If I may lighten things a little. Seen in a farmers Mitsubishi pickup at the auction last week “Buy British”…

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Having been farming/smallholding 29Ha here, for the past ten years, my advice would be:

Don’t start along this road unless you are excessively motivated.

The PAC as it is called here is at the moment “in crisis”, and its future after 2020 is not certain.
You will need autorisations to exercise your activity (droit d’exploiter) from DDT and MSA. Your engagements involve very very complicated administration (even for the french). And depending on your circumstances, you may end up paying more in MSA contributions than you recieve from PAC. Most ‘primes’ are not only related to SAU but now also to UGB. If that is gobbldygook to you, take a visit tou your local Chambre d’agriculture site, and see it you can decode them to give you an idea of the admin tasks ahead.

Finally, I would suspect that if you have a significant amount of ‘interesting’ agricultural land, there may well be a queue of agriculteurs looking to pre-empt your activity. Perhaps consider planting fruit trees. That way you can hang on to your land.

Should you wish to chat, you are most welcome if you are not too far from 46190

Thank you Richard. Definitely food for thought. We are over to the Dordoyne area in may to have a look around. So much to take in. Obviously not sure of which way things will go at moment but that’s life!

You have to be careful with the MSA.
If you do not contribute enough they refuse to refund you at pension time. Ie picking apples etc for a temp job.
More seriously a farmer I know who could not contribute his share was taken to a tribunal and had to sell land and stock to satisfy their demands.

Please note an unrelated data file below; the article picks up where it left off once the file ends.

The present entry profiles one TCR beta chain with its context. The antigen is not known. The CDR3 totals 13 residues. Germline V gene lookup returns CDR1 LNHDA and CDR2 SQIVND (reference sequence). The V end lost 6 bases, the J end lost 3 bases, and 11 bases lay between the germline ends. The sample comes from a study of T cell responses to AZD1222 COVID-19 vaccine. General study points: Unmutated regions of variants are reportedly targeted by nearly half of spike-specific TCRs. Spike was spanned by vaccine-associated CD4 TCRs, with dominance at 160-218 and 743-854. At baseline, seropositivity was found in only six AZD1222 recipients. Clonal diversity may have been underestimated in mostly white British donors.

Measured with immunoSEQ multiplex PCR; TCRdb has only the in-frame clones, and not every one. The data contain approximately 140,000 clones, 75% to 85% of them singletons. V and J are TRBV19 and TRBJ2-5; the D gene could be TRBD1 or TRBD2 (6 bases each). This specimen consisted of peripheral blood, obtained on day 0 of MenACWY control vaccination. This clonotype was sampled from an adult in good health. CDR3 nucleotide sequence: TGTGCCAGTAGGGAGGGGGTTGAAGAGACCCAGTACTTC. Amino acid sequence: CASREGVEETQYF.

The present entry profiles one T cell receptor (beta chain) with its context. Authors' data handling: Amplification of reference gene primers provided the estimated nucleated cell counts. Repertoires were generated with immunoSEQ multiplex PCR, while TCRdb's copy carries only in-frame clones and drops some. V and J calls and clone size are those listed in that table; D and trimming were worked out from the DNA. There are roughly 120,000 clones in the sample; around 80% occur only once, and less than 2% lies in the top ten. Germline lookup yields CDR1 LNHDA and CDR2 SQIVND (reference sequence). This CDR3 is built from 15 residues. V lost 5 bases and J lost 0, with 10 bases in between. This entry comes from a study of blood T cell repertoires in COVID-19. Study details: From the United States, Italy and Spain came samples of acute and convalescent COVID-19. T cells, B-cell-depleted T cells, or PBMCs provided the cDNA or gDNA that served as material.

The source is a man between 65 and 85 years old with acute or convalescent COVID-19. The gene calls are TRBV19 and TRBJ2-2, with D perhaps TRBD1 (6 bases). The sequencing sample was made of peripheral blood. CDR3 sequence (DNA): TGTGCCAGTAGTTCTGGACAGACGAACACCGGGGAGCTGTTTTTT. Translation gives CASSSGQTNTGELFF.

So before you join make sure you have total confidence in your agri project

No different from RSI/URSSAF then…
A number of the comments have confirmed what I had gathered from my farming friends, that in France you either are a farmer or you aren’t. There’s no “amateur” option where you’re allowed to earn a bit of money and keep it all for yourself without being obliged to share with the state. Once you overstep the stage of having a few chickens, a goat and a vegetable patch alongside of your main money-earning activity, and start putting in some working hours on the land and marketing your products, you’re a farmer and you register and pay your dues, or as Claudia says the MSA will make sure that you do.

Exactly rigid system
But other unions exist fnsea etc. Talk to them as some militants want to shake up things a good deal so that amateurs swing gently into professionals. The way to shake up is to participate and suggest alternatives.
The way to avoid feeding the big mouth of the state is via neighboors schemes, crowdfunding, Sel schemes barter etc. Following the depression these coops prosper. You expect the state to have a go at them.
Urssaff was good to my company. They obliged them to pay more as most employees went to the Prudhommes. So the state is not that nasty all the time and Inspections du Travail do their bit too.

Funnily enough, I was chatting to a local viticulteur about this just yesterday, he is packing it in, pulling up the vines he only planted two years ago in the Chautagne because he isn’t getting any help. He went to the Chambre d’ag, he signed up as a JA, didn’t get the DJA because of some loophole… didn’t get the subvention for transport or accessibility either, and basically, he bought an old vinyard, threw a load of money into it, and in the end didn’t even qualify for chômage when he needed a bit of help in the off season last year. Now he finds himself trying to run his flaililing business while working part time for another viticulter, until he has worked enough to get chomage and re-educate himself in a different field, because for him, working for someone is not the goal.
We bought our current home from a milk farmer that was running out of patience with the dept of ag’s reluctance to help out when seasons were hard. He sold his cattle, his machines, and his shed, citing “lack of help” as the main reason.
Where the money comes from in the EU, I have no idea, but it’s not going toany farmers I know.
Then again, we’re talking about actual farmers here, and small holding is nothing like that. try asking for a subsidy for that, and you’ll be sent packing and labelled an “illuminée”… if you can afford to have animals, they reckon, you can afford to look after them.

Hmmmm…You seem to have a downer on Smallholders. Smallholdrs work just as hard, if not harder than the “Full-time” farmers with less and for less.

If you are in the Dordogne, I think the best thing you can do is join an association such as solidarite paysanne. Fees are about 35€ and they have a good pool of volunteers who know exactly how it works in your area.
They may even speak English.

Good luck.